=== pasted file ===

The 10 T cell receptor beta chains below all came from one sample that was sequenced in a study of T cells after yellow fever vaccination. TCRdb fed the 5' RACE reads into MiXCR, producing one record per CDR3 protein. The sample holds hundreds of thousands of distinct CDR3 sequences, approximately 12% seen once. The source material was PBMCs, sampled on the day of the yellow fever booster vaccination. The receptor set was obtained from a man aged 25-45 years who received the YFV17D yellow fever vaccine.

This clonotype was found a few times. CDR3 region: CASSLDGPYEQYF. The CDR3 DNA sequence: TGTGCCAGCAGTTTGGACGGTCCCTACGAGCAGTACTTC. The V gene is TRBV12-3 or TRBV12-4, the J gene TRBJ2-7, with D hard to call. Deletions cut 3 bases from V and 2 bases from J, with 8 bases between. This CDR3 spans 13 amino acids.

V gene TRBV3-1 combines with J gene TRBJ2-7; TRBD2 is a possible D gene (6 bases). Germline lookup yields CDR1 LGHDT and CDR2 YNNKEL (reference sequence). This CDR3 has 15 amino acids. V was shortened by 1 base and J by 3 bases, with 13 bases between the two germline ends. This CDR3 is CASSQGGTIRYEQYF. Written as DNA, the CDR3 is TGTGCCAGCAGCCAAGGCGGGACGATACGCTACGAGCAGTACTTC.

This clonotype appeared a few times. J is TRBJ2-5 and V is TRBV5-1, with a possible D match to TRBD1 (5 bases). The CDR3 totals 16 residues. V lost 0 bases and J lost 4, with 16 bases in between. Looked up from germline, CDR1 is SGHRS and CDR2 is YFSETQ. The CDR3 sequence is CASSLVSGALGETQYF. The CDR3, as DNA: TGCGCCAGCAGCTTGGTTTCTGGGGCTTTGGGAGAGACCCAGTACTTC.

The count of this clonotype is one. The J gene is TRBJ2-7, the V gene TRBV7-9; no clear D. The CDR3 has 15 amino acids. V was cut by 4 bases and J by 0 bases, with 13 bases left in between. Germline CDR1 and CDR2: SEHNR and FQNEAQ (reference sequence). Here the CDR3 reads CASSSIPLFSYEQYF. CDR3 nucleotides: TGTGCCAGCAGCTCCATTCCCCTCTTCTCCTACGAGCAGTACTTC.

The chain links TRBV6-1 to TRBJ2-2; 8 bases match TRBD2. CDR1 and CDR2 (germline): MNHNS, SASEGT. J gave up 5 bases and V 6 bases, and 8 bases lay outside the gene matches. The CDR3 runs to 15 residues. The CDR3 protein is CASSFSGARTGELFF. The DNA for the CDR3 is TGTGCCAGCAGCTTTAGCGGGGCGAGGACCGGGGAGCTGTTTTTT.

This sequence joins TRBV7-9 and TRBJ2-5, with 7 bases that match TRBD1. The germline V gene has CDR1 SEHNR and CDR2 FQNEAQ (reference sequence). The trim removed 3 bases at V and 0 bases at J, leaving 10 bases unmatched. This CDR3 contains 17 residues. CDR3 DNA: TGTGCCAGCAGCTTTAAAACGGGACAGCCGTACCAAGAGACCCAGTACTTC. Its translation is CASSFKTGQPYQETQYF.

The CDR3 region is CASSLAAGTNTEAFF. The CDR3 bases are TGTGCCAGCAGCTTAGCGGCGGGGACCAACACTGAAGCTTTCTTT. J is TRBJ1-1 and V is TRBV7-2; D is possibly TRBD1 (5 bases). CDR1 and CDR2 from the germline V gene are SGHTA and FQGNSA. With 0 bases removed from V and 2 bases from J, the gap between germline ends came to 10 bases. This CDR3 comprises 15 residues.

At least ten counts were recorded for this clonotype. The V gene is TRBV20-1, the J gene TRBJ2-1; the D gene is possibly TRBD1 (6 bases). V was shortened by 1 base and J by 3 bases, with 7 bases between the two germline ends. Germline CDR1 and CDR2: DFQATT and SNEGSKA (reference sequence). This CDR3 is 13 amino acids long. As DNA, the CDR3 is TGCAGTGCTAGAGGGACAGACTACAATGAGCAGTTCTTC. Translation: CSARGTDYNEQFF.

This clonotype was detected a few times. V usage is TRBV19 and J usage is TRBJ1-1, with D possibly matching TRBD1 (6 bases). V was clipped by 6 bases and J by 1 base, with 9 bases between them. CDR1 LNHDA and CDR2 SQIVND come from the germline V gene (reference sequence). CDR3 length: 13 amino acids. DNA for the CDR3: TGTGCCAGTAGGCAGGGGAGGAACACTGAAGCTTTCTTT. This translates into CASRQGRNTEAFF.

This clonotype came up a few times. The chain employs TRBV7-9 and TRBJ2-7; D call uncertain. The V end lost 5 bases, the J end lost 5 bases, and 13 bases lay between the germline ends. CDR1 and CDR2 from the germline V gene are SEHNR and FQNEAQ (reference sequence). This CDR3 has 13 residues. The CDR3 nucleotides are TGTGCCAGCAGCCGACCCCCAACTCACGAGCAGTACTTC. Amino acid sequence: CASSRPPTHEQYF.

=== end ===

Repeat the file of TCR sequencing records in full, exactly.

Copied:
The 10 T cell receptor beta chains below all came from one sample that was sequenced in a study of T cells after yellow fever vaccination. TCRdb fed the 5' RACE reads into MiXCR, producing one record per CDR3 protein. The sample holds hundreds of thousands of distinct CDR3 sequences, approximately 12% seen once. The source material was PBMCs, sampled on the day of the yellow fever booster vaccination. The receptor set was obtained from a man aged 25-45 years who received the YFV17D yellow fever vaccine.

This clonotype was found a few times. CDR3 region: CASSLDGPYEQYF. The CDR3 DNA sequence: TGTGCCAGCAGTTTGGACGGTCCCTACGAGCAGTACTTC. The V gene is TRBV12-3 or TRBV12-4, the J gene TRBJ2-7, with D hard to call. Deletions cut 3 bases from V and 2 bases from J, with 8 bases between. This CDR3 spans 13 amino acids.

V gene TRBV3-1 combines with J gene TRBJ2-7; TRBD2 is a possible D gene (6 bases). Germline lookup yields CDR1 LGHDT and CDR2 YNNKEL (reference sequence). This CDR3 has 15 amino acids. V was shortened by 1 base and J by 3 bases, with 13 bases between the two germline ends. This CDR3 is CASSQGGTIRYEQYF. Written as DNA, the CDR3 is TGTGCCAGCAGCCAAGGCGGGACGATACGCTACGAGCAGTACTTC.

This clonotype appeared a few times. J is TRBJ2-5 and V is TRBV5-1, with a possible D match to TRBD1 (5 bases). The CDR3 totals 16 residues. V lost 0 bases and J lost 4, with 16 bases in between. Looked up from germline, CDR1 is SGHRS and CDR2 is YFSETQ. The CDR3 sequence is CASSLVSGALGETQYF. The CDR3, as DNA: TGCGCCAGCAGCTTGGTTTCTGGGGCTTTGGGAGAGACCCAGTACTTC.

The count of this clonotype is one. The J gene is TRBJ2-7, the V gene TRBV7-9; no clear D. The CDR3 has 15 amino acids. V was cut by 4 bases and J by 0 bases, with 13 bases left in between. Germline CDR1 and CDR2: SEHNR and FQNEAQ (reference sequence). Here the CDR3 reads CASSSIPLFSYEQYF. CDR3 nucleotides: TGTGCCAGCAGCTCCATTCCCCTCTTCTCCTACGAGCAGTACTTC.

The chain links TRBV6-1 to TRBJ2-2; 8 bases match TRBD2. CDR1 and CDR2 (germline): MNHNS, SASEGT. J gave up 5 bases and V 6 bases, and 8 bases lay outside the gene matches. The CDR3 runs to 15 residues. The CDR3 protein is CASSFSGARTGELFF. The DNA for the CDR3 is TGTGCCAGCAGCTTTAGCGGGGCGAGGACCGGGGAGCTGTTTTTT.

This sequence joins TRBV7-9 and TRBJ2-5, with 7 bases that match TRBD1. The germline V gene has CDR1 SEHNR and CDR2 FQNEAQ (reference sequence). The trim removed 3 bases at V and 0 bases at J, leaving 10 bases unmatched. This CDR3 contains 17 residues. CDR3 DNA: TGTGCCAGCAGCTTTAAAACGGGACAGCCGTACCAAGAGACCCAGTACTTC. Its translation is CASSFKTGQPYQETQYF.

The CDR3 region is CASSLAAGTNTEAFF. The CDR3 bases are TGTGCCAGCAGCTTAGCGGCGGGGACCAACACTGAAGCTTTCTTT. J is TRBJ1-1 and V is TRBV7-2; D is possibly TRBD1 (5 bases). CDR1 and CDR2 from the germline V gene are SGHTA and FQGNSA. With 0 bases removed from V and 2 bases from J, the gap between germline ends came to 10 bases. This CDR3 comprises 15 residues.

At least ten counts were recorded for this clonotype. The V gene is TRBV20-1, the J gene TRBJ2-1; the D gene is possibly TRBD1 (6 bases). V was shortened by 1 base and J by 3 bases, with 7 bases between the two germline ends. Germline CDR1 and CDR2: DFQATT and SNEGSKA (reference sequence). This CDR3 is 13 amino acids long. As DNA, the CDR3 is TGCAGTGCTAGAGGGACAGACTACAATGAGCAGTTCTTC. Translation: CSARGTDYNEQFF.

This clonotype was detected a few times. V usage is TRBV19 and J usage is TRBJ1-1, with D possibly matching TRBD1 (6 bases). V was clipped by 6 bases and J by 1 base, with 9 bases between them. CDR1 LNHDA and CDR2 SQIVND come from the germline V gene (reference sequence). CDR3 length: 13 amino acids. DNA for the CDR3: TGTGCCAGTAGGCAGGGGAGGAACACTGAAGCTTTCTTT. This translates into CASRQGRNTEAFF.

This clonotype came up a few times. The chain employs TRBV7-9 and TRBJ2-7; D call uncertain. The V end lost 5 bases, the J end lost 5 bases, and 13 bases lay between the germline ends. CDR1 and CDR2 from the germline V gene are SEHNR and FQNEAQ (reference sequence). This CDR3 has 13 residues. The CDR3 nucleotides are TGTGCCAGCAGCCGACCCCCAACTCACGAGCAGTACTTC. Amino acid sequence: CASSRPPTHEQYF.